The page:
In 2020, Britain’s premier rallying series will feature six rounds in six territories, with events across the UK in Wales, England, Northern Ireland and Scotland. The series will once again visit Belgium for the classic Ypres Rally as well as the popular staple in Irish Rallying, the West Cork Rally – successfully introduced into the series last year.
The new-look calendar will once again offer crews a challenging, action-packed campaign, with asphalt and gravel rallies offering six unique challenges – varying in length, mileage surface and format.
What is the BRC?
How fast can you go from A to B, over a narrow, twisty road that you have only seen twice before? That is the task that all rally drivers in the British Rally Championship face every time they start a special stage.
Winners come from the crews that have the lowest time, or in other words, have covered the timed special stages in the quickest time. When not on these tests the crews are governed by the same traffic laws as you and I.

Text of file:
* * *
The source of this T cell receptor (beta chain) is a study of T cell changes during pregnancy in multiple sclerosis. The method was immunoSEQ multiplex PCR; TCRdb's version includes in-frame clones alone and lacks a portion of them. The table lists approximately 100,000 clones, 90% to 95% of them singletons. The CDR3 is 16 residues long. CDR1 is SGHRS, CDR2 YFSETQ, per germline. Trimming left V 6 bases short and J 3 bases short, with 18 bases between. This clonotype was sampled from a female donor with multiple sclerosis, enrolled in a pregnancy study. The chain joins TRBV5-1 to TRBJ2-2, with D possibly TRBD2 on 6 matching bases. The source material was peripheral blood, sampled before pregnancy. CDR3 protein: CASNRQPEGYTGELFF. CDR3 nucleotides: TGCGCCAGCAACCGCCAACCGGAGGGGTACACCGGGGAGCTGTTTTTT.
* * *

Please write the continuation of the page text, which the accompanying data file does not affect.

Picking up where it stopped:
Six events covering the British Isles make up the 2019 British Rally Championship. What makes the BRC so different from other events across the country?
Reconnaissance – the BRC is the only series where competitors get to make their own pace notes of the stages before they compete over them. A two pass, convoy recce takes place on all the gravel rallies. This gives the crews the chance to make descriptive notes on what the road is like and at what speed they should be able to drive the stage.
Set servicing opportunities – competitors will only get the change to refettle their cars when they get back to the main service park for each event. Any servicing at the roadside can only be carried out by the crew with spares carried in the car, so no outside assistance is allowed.
More mileage than normal – most gravel rallies in the UK offer a maximum of 45 competitive miles. A gravel BRC round will average 80 miles, whilst the asphalt rounds will offer the challenge of nearly 160 competitive miles.